Around one hundred delegates, advisors and guests from all around the Czech Republic have come together in the Castle Hill area in the town of Litomyšl in order to discuss the life, maintenance and future of their church.
The approval to build two new school buildings in Prague can be considered as a ground-breaking decision. The buildings will be situated in the areas of Holešovice and Modřany.
This decision is an expression of the good reputation of the schooling system of our church. At the same time, it expresses our determination to invest a part of the restitution finances in socially profitable projects. The elementary Brother School in Prague 7 has also had the ambition of becoming a high school for a long time. It has a great name among the parents and the town representatives. It provides a family atmosphere, top-class teachers and values, all of which the school considers to be its priority. Thus its capacity has been hopelessly exhausted for the nearly thirty years of its existence and it has the reputation of being one of the best schools children can attend. And we are not only talking about those from Prague 7. The Evangelical Academy in Prague-Modřany is in a similar situation. They will now both have brand new buildings, allowing them to extend their services. All that will be the continuation of the long and prestigious tradition of the evangelical schooling system. It will also be attached to the already well functioning Diaconia of the ECCB, an institution that is profitable for the whole society. Besides schools Diaconia also provides various social, medical and humanitarian services.
The Church Maintenance and the Questions of Faith
The Synod participants have cancelled an unfortunate order, according to which the chaplains (all those serving in the military, prisons and hospitals) were not allowed to conduct weddings ). This authority has now been given back to them. Apart from that, the position of ministers and presbyters (the lay workers) has been discussed. The Synod made an appeal to the congregations’ councils of elders that they think of their ministers in their prayers, that they take their time to talk with them and listen to them, and that they provide them space for their education, for their family and for rest.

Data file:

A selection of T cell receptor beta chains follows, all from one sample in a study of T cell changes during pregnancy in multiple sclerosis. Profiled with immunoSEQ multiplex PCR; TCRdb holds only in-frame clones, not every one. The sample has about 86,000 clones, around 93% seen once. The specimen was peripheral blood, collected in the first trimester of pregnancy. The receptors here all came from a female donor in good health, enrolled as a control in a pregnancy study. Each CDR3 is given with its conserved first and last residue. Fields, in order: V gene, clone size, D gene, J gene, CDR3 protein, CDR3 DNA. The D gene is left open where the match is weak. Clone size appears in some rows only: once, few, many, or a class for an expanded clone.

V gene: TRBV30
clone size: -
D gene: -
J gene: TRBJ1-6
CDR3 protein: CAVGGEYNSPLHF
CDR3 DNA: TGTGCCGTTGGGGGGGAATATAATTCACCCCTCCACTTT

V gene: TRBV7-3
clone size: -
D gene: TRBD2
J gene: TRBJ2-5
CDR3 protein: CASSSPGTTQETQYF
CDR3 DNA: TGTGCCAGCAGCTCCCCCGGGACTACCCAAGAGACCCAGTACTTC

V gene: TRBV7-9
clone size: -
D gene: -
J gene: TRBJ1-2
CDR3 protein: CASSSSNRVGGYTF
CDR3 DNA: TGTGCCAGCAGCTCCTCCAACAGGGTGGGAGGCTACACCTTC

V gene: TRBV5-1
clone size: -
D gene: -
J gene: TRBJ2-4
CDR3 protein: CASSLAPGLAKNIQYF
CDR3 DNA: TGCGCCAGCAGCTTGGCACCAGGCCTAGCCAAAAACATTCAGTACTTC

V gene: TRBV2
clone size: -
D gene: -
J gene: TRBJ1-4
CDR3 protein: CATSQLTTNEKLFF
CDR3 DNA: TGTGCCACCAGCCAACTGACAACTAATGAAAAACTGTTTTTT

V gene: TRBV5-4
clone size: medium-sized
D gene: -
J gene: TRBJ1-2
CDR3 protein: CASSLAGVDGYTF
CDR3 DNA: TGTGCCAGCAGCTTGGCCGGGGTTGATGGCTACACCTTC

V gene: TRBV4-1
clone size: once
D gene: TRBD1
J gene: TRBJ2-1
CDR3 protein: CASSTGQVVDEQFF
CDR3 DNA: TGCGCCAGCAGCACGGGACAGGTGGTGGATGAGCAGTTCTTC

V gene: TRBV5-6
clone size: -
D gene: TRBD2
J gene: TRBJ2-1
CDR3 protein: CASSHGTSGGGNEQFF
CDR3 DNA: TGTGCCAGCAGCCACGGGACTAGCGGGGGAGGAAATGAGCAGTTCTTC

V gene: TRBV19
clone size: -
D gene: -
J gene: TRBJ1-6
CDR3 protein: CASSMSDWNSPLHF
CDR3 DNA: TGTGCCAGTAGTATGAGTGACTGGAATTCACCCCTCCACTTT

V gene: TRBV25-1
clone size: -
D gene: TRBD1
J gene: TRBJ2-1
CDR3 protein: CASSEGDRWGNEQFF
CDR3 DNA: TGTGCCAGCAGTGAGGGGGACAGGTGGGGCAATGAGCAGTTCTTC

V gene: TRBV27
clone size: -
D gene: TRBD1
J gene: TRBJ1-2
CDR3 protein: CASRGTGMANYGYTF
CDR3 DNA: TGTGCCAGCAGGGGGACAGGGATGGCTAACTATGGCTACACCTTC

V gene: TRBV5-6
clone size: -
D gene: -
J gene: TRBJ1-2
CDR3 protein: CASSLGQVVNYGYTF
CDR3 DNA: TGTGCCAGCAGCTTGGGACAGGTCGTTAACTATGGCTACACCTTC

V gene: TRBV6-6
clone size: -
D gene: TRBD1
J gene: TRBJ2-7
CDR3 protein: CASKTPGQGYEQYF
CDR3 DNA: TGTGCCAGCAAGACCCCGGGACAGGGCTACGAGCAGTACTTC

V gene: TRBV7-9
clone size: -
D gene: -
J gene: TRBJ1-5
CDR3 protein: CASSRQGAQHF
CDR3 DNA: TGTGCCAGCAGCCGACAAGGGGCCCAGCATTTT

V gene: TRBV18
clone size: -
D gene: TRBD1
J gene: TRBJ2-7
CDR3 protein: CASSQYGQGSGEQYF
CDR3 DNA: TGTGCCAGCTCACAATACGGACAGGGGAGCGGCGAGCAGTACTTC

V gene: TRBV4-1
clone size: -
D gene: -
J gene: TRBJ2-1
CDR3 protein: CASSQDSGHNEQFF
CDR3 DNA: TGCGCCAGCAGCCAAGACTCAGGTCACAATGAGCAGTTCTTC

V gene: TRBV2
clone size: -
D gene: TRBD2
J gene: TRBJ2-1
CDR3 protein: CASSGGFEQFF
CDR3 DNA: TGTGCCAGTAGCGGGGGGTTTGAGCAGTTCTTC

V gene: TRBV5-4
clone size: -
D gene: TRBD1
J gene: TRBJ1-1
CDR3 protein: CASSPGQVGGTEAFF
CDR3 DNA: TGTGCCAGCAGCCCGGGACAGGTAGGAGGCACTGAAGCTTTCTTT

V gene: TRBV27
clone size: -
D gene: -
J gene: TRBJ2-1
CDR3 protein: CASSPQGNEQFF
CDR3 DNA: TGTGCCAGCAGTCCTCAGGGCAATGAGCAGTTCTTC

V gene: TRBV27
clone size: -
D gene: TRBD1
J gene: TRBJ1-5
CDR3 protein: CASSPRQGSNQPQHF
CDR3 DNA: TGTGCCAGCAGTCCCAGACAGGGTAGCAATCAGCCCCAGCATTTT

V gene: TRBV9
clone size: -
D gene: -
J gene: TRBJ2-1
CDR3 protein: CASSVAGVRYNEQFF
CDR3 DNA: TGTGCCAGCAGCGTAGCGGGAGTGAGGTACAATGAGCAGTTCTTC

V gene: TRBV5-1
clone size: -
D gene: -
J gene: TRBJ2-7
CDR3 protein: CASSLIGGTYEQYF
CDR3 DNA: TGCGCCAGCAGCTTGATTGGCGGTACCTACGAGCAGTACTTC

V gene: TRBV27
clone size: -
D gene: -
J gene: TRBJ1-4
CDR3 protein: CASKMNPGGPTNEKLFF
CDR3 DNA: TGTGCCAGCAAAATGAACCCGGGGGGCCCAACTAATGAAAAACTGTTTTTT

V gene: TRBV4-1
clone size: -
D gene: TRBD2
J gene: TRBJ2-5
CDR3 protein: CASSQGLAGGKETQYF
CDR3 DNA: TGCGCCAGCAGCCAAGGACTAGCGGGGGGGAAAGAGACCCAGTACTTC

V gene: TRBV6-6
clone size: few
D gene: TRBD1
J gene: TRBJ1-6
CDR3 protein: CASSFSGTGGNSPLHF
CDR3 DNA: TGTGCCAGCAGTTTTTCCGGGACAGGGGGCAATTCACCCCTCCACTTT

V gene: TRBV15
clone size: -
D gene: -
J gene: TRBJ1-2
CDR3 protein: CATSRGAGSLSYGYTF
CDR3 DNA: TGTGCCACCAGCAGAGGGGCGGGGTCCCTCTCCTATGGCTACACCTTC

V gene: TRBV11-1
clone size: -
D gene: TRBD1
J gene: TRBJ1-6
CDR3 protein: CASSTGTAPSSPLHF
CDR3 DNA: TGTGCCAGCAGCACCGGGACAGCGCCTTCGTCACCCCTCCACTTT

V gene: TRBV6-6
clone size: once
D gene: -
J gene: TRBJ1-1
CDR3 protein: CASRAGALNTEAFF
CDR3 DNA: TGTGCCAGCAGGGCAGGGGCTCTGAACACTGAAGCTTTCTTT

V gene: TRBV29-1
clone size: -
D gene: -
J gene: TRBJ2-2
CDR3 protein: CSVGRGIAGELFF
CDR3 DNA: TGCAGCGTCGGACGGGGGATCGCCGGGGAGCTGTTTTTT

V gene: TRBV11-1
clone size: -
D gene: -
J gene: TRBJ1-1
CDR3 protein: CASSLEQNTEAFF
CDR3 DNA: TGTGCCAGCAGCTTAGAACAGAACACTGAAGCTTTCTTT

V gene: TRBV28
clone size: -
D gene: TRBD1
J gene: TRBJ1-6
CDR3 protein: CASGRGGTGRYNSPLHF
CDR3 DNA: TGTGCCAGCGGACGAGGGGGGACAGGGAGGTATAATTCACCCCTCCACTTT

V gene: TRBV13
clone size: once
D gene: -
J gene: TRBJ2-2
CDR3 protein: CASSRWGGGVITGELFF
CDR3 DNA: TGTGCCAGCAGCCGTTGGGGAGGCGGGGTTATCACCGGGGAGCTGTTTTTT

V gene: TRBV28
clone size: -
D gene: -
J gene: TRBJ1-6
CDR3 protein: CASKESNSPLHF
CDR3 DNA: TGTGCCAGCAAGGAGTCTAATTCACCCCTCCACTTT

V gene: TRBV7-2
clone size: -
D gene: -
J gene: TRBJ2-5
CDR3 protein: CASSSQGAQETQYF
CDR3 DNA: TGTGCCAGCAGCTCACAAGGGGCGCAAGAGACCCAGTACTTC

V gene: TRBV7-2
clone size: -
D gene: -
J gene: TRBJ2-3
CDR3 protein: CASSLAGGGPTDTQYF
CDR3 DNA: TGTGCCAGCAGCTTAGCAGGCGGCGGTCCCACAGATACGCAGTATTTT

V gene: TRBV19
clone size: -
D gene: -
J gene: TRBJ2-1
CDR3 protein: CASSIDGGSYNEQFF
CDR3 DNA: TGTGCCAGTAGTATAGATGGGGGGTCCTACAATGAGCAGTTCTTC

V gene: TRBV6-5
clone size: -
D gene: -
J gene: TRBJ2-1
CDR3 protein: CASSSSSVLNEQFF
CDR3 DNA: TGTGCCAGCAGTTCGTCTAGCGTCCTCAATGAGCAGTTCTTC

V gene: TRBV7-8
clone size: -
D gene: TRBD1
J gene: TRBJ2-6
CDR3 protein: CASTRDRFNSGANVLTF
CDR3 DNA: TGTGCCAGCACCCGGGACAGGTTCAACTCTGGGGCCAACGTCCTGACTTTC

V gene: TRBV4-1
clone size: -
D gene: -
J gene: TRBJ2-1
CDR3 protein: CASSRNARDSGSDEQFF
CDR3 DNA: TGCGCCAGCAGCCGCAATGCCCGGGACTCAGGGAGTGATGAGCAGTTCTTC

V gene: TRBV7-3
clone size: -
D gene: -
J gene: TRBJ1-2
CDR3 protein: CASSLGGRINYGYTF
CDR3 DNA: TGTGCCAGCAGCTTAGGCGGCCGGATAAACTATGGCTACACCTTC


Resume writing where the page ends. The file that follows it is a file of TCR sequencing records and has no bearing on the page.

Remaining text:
Guests from the Czech and Foreign Ecumena
The three days long Synod meeting was also attended by numerous guests from the local and foreign ecumena. We were visited by representatives of the Waldensian Church in Italy, the Lutheran Church in Poland, the Reformed Christian Church in Slovakia, the Presbyterian Church of Korea, the Lutheran Church in Hungary, the Reformed Church in Poland, the Church of Scotland, the Protestant Church in the Netherlands, the United Protestant Church of France, the Silesian Evangelical Church A.C., the Brethren Church and also the Czechoslovak Hussite Church.
At Saturday lunch, the board of the Evangelical Church of the Czech Brethren was greeted by brother Bruno Gabrielli, minister of the Waldensian Church in Italy:
“I thank you for the renewal of the old historical partnership, the one dated all the way back to the 15th century. We share the position of small minority churches, facing a final downfall after centuries of persecution, discrimination and exile, and yet we don’t panic and we try to please God, following His narrow path between secularism, religious fanaticism and the so called “zealous atheism”. We don’t want the people who were forced to leave their motherland because of war, dictatorship or famine to be persecuted, discriminated and oppressed. I thank you for your support and for your effort to persuade your government to share Italy’s burden of its numerous immigrants. It is a challenge for the Europe’s conscience. This matter must be given priority to by all the churches; they should involve it in their preaching and teachings.